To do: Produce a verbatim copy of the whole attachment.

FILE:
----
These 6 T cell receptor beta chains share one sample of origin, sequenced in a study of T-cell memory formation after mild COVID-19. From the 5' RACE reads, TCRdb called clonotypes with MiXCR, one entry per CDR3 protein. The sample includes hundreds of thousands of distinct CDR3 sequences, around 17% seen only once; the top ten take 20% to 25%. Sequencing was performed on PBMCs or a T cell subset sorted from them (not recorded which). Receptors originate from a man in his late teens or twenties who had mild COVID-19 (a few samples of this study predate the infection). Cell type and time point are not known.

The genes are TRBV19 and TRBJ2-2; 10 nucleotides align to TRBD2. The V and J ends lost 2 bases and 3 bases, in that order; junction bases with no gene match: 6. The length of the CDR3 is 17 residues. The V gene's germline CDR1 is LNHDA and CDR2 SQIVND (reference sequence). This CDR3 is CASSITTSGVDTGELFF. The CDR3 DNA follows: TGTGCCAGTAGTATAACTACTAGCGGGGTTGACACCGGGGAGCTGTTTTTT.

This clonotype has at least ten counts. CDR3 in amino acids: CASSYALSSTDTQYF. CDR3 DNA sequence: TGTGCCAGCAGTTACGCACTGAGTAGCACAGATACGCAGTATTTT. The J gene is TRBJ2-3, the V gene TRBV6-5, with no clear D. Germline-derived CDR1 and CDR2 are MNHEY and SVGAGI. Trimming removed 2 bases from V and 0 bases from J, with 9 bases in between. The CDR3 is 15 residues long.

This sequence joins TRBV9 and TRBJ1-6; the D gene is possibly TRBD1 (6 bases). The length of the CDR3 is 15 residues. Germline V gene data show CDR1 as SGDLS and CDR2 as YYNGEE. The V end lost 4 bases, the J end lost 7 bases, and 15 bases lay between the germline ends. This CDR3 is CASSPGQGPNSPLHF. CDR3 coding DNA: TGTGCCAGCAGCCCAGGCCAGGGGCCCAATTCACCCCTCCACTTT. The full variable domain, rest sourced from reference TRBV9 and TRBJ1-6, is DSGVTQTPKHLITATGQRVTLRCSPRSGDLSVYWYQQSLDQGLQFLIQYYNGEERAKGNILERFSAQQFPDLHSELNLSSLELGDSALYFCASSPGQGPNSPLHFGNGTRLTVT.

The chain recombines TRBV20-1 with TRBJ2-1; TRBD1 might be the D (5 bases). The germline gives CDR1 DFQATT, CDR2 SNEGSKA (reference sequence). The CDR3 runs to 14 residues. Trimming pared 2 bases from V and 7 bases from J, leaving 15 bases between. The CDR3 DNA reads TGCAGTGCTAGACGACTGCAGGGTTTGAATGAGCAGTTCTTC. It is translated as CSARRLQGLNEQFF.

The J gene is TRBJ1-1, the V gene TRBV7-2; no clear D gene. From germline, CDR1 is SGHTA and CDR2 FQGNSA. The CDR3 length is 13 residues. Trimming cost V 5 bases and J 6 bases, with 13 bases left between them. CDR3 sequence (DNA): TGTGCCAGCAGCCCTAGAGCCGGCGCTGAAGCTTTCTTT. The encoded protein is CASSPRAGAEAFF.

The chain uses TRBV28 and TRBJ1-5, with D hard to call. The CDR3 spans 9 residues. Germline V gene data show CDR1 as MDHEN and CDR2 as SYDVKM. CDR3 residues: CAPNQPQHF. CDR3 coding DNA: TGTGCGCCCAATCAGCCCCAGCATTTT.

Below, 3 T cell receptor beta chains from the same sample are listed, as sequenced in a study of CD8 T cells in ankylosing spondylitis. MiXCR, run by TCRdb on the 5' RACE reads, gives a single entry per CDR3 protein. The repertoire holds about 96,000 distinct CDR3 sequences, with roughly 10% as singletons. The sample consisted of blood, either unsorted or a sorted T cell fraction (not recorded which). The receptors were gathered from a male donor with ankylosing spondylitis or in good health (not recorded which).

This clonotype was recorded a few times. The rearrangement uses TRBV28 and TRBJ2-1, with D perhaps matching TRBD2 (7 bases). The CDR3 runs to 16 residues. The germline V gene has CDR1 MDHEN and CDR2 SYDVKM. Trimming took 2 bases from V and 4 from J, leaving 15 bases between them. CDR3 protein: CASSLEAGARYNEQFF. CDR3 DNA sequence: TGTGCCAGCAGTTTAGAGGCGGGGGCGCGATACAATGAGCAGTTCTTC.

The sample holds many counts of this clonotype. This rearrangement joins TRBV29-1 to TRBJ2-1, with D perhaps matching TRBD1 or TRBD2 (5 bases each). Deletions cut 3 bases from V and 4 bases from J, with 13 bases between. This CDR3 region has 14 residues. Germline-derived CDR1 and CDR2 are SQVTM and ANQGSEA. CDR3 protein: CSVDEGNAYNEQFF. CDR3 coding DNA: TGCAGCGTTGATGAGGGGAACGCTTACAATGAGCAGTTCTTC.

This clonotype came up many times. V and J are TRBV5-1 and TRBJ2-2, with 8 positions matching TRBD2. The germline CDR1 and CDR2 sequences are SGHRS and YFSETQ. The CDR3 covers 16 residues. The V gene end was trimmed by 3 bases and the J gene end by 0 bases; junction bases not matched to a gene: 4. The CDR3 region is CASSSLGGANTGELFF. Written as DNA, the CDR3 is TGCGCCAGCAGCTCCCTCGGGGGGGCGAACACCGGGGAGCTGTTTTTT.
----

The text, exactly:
These 6 T cell receptor beta chains share one sample of origin, sequenced in a study of T-cell memory formation after mild COVID-19. From the 5' RACE reads, TCRdb called clonotypes with MiXCR, one entry per CDR3 protein. The sample includes hundreds of thousands of distinct CDR3 sequences, around 17% seen only once; the top ten take 20% to 25%. Sequencing was performed on PBMCs or a T cell subset sorted from them (not recorded which). Receptors originate from a man in his late teens or twenties who had mild COVID-19 (a few samples of this study predate the infection). Cell type and time point are not known.

The genes are TRBV19 and TRBJ2-2; 10 nucleotides align to TRBD2. The V and J ends lost 2 bases and 3 bases, in that order; junction bases with no gene match: 6. The length of the CDR3 is 17 residues. The V gene's germline CDR1 is LNHDA and CDR2 SQIVND (reference sequence). This CDR3 is CASSITTSGVDTGELFF. The CDR3 DNA follows: TGTGCCAGTAGTATAACTACTAGCGGGGTTGACACCGGGGAGCTGTTTTTT.

This clonotype has at least ten counts. CDR3 in amino acids: CASSYALSSTDTQYF. CDR3 DNA sequence: TGTGCCAGCAGTTACGCACTGAGTAGCACAGATACGCAGTATTTT. The J gene is TRBJ2-3, the V gene TRBV6-5, with no clear D. Germline-derived CDR1 and CDR2 are MNHEY and SVGAGI. Trimming removed 2 bases from V and 0 bases from J, with 9 bases in between. The CDR3 is 15 residues long.

This sequence joins TRBV9 and TRBJ1-6; the D gene is possibly TRBD1 (6 bases). The length of the CDR3 is 15 residues. Germline V gene data show CDR1 as SGDLS and CDR2 as YYNGEE. The V end lost 4 bases, the J end lost 7 bases, and 15 bases lay between the germline ends. This CDR3 is CASSPGQGPNSPLHF. CDR3 coding DNA: TGTGCCAGCAGCCCAGGCCAGGGGCCCAATTCACCCCTCCACTTT. The full variable domain, rest sourced from reference TRBV9 and TRBJ1-6, is DSGVTQTPKHLITATGQRVTLRCSPRSGDLSVYWYQQSLDQGLQFLIQYYNGEERAKGNILERFSAQQFPDLHSELNLSSLELGDSALYFCASSPGQGPNSPLHFGNGTRLTVT.

The chain recombines TRBV20-1 with TRBJ2-1; TRBD1 might be the D (5 bases). The germline gives CDR1 DFQATT, CDR2 SNEGSKA (reference sequence). The CDR3 runs to 14 residues. Trimming pared 2 bases from V and 7 bases from J, leaving 15 bases between. The CDR3 DNA reads TGCAGTGCTAGACGACTGCAGGGTTTGAATGAGCAGTTCTTC. It is translated as CSARRLQGLNEQFF.

The J gene is TRBJ1-1, the V gene TRBV7-2; no clear D gene. From germline, CDR1 is SGHTA and CDR2 FQGNSA. The CDR3 length is 13 residues. Trimming cost V 5 bases and J 6 bases, with 13 bases left between them. CDR3 sequence (DNA): TGTGCCAGCAGCCCTAGAGCCGGCGCTGAAGCTTTCTTT. The encoded protein is CASSPRAGAEAFF.

The chain uses TRBV28 and TRBJ1-5, with D hard to call. The CDR3 spans 9 residues. Germline V gene data show CDR1 as MDHEN and CDR2 as SYDVKM. CDR3 residues: CAPNQPQHF. CDR3 coding DNA: TGTGCGCCCAATCAGCCCCAGCATTTT.

Below, 3 T cell receptor beta chains from the same sample are listed, as sequenced in a study of CD8 T cells in ankylosing spondylitis. MiXCR, run by TCRdb on the 5' RACE reads, gives a single entry per CDR3 protein. The repertoire holds about 96,000 distinct CDR3 sequences, with roughly 10% as singletons. The sample consisted of blood, either unsorted or a sorted T cell fraction (not recorded which). The receptors were gathered from a male donor with ankylosing spondylitis or in good health (not recorded which).

This clonotype was recorded a few times. The rearrangement uses TRBV28 and TRBJ2-1, with D perhaps matching TRBD2 (7 bases). The CDR3 runs to 16 residues. The germline V gene has CDR1 MDHEN and CDR2 SYDVKM. Trimming took 2 bases from V and 4 from J, leaving 15 bases between them. CDR3 protein: CASSLEAGARYNEQFF. CDR3 DNA sequence: TGTGCCAGCAGTTTAGAGGCGGGGGCGCGATACAATGAGCAGTTCTTC.

The sample holds many counts of this clonotype. This rearrangement joins TRBV29-1 to TRBJ2-1, with D perhaps matching TRBD1 or TRBD2 (5 bases each). Deletions cut 3 bases from V and 4 bases from J, with 13 bases between. This CDR3 region has 14 residues. Germline-derived CDR1 and CDR2 are SQVTM and ANQGSEA. CDR3 protein: CSVDEGNAYNEQFF. CDR3 coding DNA: TGCAGCGTTGATGAGGGGAACGCTTACAATGAGCAGTTCTTC.

This clonotype came up many times. V and J are TRBV5-1 and TRBJ2-2, with 8 positions matching TRBD2. The germline CDR1 and CDR2 sequences are SGHRS and YFSETQ. The CDR3 covers 16 residues. The V gene end was trimmed by 3 bases and the J gene end by 0 bases; junction bases not matched to a gene: 4. The CDR3 region is CASSSLGGANTGELFF. Written as DNA, the CDR3 is TGCGCCAGCAGCTCCCTCGGGGGGGCGAACACCGGGGAGCTGTTTTTT.